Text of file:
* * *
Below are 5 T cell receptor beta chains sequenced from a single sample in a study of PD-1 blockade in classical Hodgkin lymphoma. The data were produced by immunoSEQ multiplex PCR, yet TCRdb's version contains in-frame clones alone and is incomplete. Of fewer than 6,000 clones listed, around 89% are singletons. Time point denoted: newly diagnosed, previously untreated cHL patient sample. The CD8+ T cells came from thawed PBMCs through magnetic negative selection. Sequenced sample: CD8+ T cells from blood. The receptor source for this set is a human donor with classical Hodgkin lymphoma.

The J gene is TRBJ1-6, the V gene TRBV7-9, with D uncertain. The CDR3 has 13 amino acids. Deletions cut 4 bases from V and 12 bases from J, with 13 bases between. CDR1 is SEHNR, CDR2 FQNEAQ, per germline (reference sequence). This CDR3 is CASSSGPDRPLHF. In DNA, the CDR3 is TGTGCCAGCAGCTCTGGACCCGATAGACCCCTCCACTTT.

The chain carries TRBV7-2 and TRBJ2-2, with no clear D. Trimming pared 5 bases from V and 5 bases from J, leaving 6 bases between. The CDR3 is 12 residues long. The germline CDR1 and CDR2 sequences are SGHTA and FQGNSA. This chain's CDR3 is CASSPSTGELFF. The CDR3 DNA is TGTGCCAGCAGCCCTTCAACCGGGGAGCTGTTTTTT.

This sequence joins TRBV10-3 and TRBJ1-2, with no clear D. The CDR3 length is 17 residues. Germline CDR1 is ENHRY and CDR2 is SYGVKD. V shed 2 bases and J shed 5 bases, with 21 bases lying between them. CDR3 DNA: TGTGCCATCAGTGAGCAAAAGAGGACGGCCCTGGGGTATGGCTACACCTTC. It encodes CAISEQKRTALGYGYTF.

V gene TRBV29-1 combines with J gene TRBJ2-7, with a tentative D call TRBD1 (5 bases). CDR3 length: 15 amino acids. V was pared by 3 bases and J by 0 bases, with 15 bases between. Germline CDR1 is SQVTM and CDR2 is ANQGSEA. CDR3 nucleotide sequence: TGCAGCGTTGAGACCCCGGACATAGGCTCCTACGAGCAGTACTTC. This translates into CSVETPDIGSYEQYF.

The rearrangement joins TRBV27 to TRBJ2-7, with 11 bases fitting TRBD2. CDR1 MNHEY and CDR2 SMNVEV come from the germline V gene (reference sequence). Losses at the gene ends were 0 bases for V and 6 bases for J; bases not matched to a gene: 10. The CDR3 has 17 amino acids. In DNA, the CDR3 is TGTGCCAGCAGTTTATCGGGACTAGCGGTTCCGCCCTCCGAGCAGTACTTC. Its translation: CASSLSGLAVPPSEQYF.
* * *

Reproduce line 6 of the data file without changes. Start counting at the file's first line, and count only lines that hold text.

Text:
The rearrangement joins TRBV27 to TRBJ2-7, with 11 bases fitting TRBD2. CDR1 MNHEY and CDR2 SMNVEV come from the germline V gene (reference sequence). Losses at the gene ends were 0 bases for V and 6 bases for J; bases not matched to a gene: 10. The CDR3 has 17 amino acids. In DNA, the CDR3 is TGTGCCAGCAGTTTATCGGGACTAGCGGTTCCGCCCTCCGAGCAGTACTTC. Its translation: CASSLSGLAVPPSEQYF.